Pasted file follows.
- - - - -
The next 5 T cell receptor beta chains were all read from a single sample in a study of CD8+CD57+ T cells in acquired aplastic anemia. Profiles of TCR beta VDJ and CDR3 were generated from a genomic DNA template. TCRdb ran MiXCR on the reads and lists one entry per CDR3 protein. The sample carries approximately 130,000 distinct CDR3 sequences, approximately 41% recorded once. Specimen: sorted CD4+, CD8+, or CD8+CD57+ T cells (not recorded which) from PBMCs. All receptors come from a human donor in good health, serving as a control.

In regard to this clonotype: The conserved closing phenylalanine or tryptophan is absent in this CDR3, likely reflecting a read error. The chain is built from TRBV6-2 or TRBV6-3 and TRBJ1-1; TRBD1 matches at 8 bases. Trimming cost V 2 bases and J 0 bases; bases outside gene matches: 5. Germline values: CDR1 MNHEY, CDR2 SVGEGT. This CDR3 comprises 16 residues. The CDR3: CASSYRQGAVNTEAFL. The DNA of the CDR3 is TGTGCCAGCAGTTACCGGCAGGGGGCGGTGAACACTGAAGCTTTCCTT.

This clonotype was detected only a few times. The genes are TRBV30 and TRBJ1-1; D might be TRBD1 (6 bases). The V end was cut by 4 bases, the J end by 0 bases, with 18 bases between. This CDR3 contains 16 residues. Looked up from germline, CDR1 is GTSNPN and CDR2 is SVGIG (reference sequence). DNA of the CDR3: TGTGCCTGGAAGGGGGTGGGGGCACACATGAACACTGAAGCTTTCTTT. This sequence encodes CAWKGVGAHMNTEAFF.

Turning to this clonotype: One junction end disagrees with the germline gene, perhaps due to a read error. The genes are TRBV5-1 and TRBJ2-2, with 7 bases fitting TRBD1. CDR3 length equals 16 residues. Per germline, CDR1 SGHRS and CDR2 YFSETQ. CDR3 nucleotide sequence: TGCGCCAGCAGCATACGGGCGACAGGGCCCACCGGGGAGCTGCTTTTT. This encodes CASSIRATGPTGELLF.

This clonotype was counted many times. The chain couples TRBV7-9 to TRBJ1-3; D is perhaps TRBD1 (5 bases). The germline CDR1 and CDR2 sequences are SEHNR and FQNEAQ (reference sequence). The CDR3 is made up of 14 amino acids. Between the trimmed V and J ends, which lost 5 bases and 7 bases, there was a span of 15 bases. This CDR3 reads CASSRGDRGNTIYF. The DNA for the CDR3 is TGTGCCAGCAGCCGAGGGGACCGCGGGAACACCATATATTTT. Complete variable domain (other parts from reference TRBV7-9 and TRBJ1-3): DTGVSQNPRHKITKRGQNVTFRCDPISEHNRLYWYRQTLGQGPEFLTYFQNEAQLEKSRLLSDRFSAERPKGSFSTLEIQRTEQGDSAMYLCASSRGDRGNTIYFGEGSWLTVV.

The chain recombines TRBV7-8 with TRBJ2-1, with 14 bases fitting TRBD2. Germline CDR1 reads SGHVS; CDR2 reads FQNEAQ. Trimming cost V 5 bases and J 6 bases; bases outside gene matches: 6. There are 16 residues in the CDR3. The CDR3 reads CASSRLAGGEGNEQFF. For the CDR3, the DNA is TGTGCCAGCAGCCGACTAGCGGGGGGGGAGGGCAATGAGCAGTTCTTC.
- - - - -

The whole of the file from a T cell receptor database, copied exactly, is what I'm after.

The next 5 T cell receptor beta chains were all read from a single sample in a study of CD8+CD57+ T cells in acquired aplastic anemia. Profiles of TCR beta VDJ and CDR3 were generated from a genomic DNA template. TCRdb ran MiXCR on the reads and lists one entry per CDR3 protein. The sample carries approximately 130,000 distinct CDR3 sequences, approximately 41% recorded once. Specimen: sorted CD4+, CD8+, or CD8+CD57+ T cells (not recorded which) from PBMCs. All receptors come from a human donor in good health, serving as a control.

In regard to this clonotype: The conserved closing phenylalanine or tryptophan is absent in this CDR3, likely reflecting a read error. The chain is built from TRBV6-2 or TRBV6-3 and TRBJ1-1; TRBD1 matches at 8 bases. Trimming cost V 2 bases and J 0 bases; bases outside gene matches: 5. Germline values: CDR1 MNHEY, CDR2 SVGEGT. This CDR3 comprises 16 residues. The CDR3: CASSYRQGAVNTEAFL. The DNA of the CDR3 is TGTGCCAGCAGTTACCGGCAGGGGGCGGTGAACACTGAAGCTTTCCTT.

This clonotype was detected only a few times. The genes are TRBV30 and TRBJ1-1; D might be TRBD1 (6 bases). The V end was cut by 4 bases, the J end by 0 bases, with 18 bases between. This CDR3 contains 16 residues. Looked up from germline, CDR1 is GTSNPN and CDR2 is SVGIG (reference sequence). DNA of the CDR3: TGTGCCTGGAAGGGGGTGGGGGCACACATGAACACTGAAGCTTTCTTT. This sequence encodes CAWKGVGAHMNTEAFF.

Turning to this clonotype: One junction end disagrees with the germline gene, perhaps due to a read error. The genes are TRBV5-1 and TRBJ2-2, with 7 bases fitting TRBD1. CDR3 length equals 16 residues. Per germline, CDR1 SGHRS and CDR2 YFSETQ. CDR3 nucleotide sequence: TGCGCCAGCAGCATACGGGCGACAGGGCCCACCGGGGAGCTGCTTTTT. This encodes CASSIRATGPTGELLF.

This clonotype was counted many times. The chain couples TRBV7-9 to TRBJ1-3; D is perhaps TRBD1 (5 bases). The germline CDR1 and CDR2 sequences are SEHNR and FQNEAQ (reference sequence). The CDR3 is made up of 14 amino acids. Between the trimmed V and J ends, which lost 5 bases and 7 bases, there was a span of 15 bases. This CDR3 reads CASSRGDRGNTIYF. The DNA for the CDR3 is TGTGCCAGCAGCCGAGGGGACCGCGGGAACACCATATATTTT. Complete variable domain (other parts from reference TRBV7-9 and TRBJ1-3): DTGVSQNPRHKITKRGQNVTFRCDPISEHNRLYWYRQTLGQGPEFLTYFQNEAQLEKSRLLSDRFSAERPKGSFSTLEIQRTEQGDSAMYLCASSRGDRGNTIYFGEGSWLTVV.

The chain recombines TRBV7-8 with TRBJ2-1, with 14 bases fitting TRBD2. Germline CDR1 reads SGHVS; CDR2 reads FQNEAQ. Trimming cost V 5 bases and J 6 bases; bases outside gene matches: 6. There are 16 residues in the CDR3. The CDR3 reads CASSRLAGGEGNEQFF. For the CDR3, the DNA is TGTGCCAGCAGCCGACTAGCGGGGGGGGAGGGCAATGAGCAGTTCTTC.